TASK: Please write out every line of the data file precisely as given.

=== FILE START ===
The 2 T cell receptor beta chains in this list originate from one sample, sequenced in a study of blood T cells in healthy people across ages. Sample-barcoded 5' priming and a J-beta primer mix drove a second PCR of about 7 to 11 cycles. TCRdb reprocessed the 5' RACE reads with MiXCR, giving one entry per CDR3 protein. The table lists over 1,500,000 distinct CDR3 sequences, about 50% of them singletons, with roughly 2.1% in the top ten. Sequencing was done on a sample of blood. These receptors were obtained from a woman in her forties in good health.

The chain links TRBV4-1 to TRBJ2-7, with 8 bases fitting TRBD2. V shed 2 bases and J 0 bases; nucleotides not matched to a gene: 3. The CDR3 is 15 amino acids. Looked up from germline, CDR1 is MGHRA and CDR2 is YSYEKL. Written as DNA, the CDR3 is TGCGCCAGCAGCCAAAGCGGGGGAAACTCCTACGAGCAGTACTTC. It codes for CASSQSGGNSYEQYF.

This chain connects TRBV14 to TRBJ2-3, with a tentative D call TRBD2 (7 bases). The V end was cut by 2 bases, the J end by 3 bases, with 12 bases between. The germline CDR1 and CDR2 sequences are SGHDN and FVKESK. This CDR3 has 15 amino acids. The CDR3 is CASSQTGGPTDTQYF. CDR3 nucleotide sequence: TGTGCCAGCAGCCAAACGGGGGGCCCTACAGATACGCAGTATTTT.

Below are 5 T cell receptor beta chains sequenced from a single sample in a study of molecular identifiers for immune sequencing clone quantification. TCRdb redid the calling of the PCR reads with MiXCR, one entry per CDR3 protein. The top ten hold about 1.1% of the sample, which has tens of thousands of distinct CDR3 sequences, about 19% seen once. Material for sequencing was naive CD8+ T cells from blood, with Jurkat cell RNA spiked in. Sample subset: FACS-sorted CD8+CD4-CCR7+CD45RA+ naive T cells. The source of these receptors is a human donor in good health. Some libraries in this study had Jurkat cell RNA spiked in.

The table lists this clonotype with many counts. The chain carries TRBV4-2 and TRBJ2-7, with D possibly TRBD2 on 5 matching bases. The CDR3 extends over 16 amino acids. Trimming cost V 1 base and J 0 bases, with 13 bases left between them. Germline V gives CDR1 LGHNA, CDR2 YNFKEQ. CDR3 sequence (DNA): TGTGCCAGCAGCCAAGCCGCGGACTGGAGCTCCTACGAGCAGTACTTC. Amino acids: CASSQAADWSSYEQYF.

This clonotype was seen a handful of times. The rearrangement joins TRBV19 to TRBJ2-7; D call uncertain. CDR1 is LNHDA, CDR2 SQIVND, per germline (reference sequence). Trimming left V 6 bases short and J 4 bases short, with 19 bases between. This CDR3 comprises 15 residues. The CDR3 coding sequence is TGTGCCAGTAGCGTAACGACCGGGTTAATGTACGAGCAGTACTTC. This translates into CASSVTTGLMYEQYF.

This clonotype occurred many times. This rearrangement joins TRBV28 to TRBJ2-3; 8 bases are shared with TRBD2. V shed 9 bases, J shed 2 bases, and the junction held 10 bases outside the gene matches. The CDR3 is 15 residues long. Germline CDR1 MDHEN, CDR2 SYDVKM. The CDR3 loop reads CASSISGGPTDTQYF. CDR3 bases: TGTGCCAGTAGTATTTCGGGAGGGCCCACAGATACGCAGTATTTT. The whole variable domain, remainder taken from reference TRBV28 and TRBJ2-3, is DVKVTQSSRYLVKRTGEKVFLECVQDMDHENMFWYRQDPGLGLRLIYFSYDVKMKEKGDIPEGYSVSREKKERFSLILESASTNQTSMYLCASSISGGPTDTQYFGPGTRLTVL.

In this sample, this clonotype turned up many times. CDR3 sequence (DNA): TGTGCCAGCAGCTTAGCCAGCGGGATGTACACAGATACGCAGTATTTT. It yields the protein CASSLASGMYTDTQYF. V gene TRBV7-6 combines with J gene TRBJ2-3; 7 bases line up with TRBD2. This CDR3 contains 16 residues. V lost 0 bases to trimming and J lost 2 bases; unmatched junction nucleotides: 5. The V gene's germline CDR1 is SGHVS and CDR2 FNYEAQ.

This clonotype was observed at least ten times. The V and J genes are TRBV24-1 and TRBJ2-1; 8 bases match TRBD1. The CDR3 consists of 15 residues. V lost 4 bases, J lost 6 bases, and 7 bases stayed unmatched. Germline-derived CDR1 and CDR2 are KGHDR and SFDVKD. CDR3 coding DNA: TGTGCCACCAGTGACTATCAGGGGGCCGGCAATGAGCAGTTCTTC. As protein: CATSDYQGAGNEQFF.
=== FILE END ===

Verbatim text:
The 2 T cell receptor beta chains in this list originate from one sample, sequenced in a study of blood T cells in healthy people across ages. Sample-barcoded 5' priming and a J-beta primer mix drove a second PCR of about 7 to 11 cycles. TCRdb reprocessed the 5' RACE reads with MiXCR, giving one entry per CDR3 protein. The table lists over 1,500,000 distinct CDR3 sequences, about 50% of them singletons, with roughly 2.1% in the top ten. Sequencing was done on a sample of blood. These receptors were obtained from a woman in her forties in good health.

The chain links TRBV4-1 to TRBJ2-7, with 8 bases fitting TRBD2. V shed 2 bases and J 0 bases; nucleotides not matched to a gene: 3. The CDR3 is 15 amino acids. Looked up from germline, CDR1 is MGHRA and CDR2 is YSYEKL. Written as DNA, the CDR3 is TGCGCCAGCAGCCAAAGCGGGGGAAACTCCTACGAGCAGTACTTC. It codes for CASSQSGGNSYEQYF.

This chain connects TRBV14 to TRBJ2-3, with a tentative D call TRBD2 (7 bases). The V end was cut by 2 bases, the J end by 3 bases, with 12 bases between. The germline CDR1 and CDR2 sequences are SGHDN and FVKESK. This CDR3 has 15 amino acids. The CDR3 is CASSQTGGPTDTQYF. CDR3 nucleotide sequence: TGTGCCAGCAGCCAAACGGGGGGCCCTACAGATACGCAGTATTTT.

Below are 5 T cell receptor beta chains sequenced from a single sample in a study of molecular identifiers for immune sequencing clone quantification. TCRdb redid the calling of the PCR reads with MiXCR, one entry per CDR3 protein. The top ten hold about 1.1% of the sample, which has tens of thousands of distinct CDR3 sequences, about 19% seen once. Material for sequencing was naive CD8+ T cells from blood, with Jurkat cell RNA spiked in. Sample subset: FACS-sorted CD8+CD4-CCR7+CD45RA+ naive T cells. The source of these receptors is a human donor in good health. Some libraries in this study had Jurkat cell RNA spiked in.

The table lists this clonotype with many counts. The chain carries TRBV4-2 and TRBJ2-7, with D possibly TRBD2 on 5 matching bases. The CDR3 extends over 16 amino acids. Trimming cost V 1 base and J 0 bases, with 13 bases left between them. Germline V gives CDR1 LGHNA, CDR2 YNFKEQ. CDR3 sequence (DNA): TGTGCCAGCAGCCAAGCCGCGGACTGGAGCTCCTACGAGCAGTACTTC. Amino acids: CASSQAADWSSYEQYF.

This clonotype was seen a handful of times. The rearrangement joins TRBV19 to TRBJ2-7; D call uncertain. CDR1 is LNHDA, CDR2 SQIVND, per germline (reference sequence). Trimming left V 6 bases short and J 4 bases short, with 19 bases between. This CDR3 comprises 15 residues. The CDR3 coding sequence is TGTGCCAGTAGCGTAACGACCGGGTTAATGTACGAGCAGTACTTC. This translates into CASSVTTGLMYEQYF.

This clonotype occurred many times. This rearrangement joins TRBV28 to TRBJ2-3; 8 bases are shared with TRBD2. V shed 9 bases, J shed 2 bases, and the junction held 10 bases outside the gene matches. The CDR3 is 15 residues long. Germline CDR1 MDHEN, CDR2 SYDVKM. The CDR3 loop reads CASSISGGPTDTQYF. CDR3 bases: TGTGCCAGTAGTATTTCGGGAGGGCCCACAGATACGCAGTATTTT. The whole variable domain, remainder taken from reference TRBV28 and TRBJ2-3, is DVKVTQSSRYLVKRTGEKVFLECVQDMDHENMFWYRQDPGLGLRLIYFSYDVKMKEKGDIPEGYSVSREKKERFSLILESASTNQTSMYLCASSISGGPTDTQYFGPGTRLTVL.

In this sample, this clonotype turned up many times. CDR3 sequence (DNA): TGTGCCAGCAGCTTAGCCAGCGGGATGTACACAGATACGCAGTATTTT. It yields the protein CASSLASGMYTDTQYF. V gene TRBV7-6 combines with J gene TRBJ2-3; 7 bases line up with TRBD2. This CDR3 contains 16 residues. V lost 0 bases to trimming and J lost 2 bases; unmatched junction nucleotides: 5. The V gene's germline CDR1 is SGHVS and CDR2 FNYEAQ.

This clonotype was observed at least ten times. The V and J genes are TRBV24-1 and TRBJ2-1; 8 bases match TRBD1. The CDR3 consists of 15 residues. V lost 4 bases, J lost 6 bases, and 7 bases stayed unmatched. Germline-derived CDR1 and CDR2 are KGHDR and SFDVKD. CDR3 coding DNA: TGTGCCACCAGTGACTATCAGGGGGCCGGCAATGAGCAGTTCTTC. As protein: CATSDYQGAGNEQFF.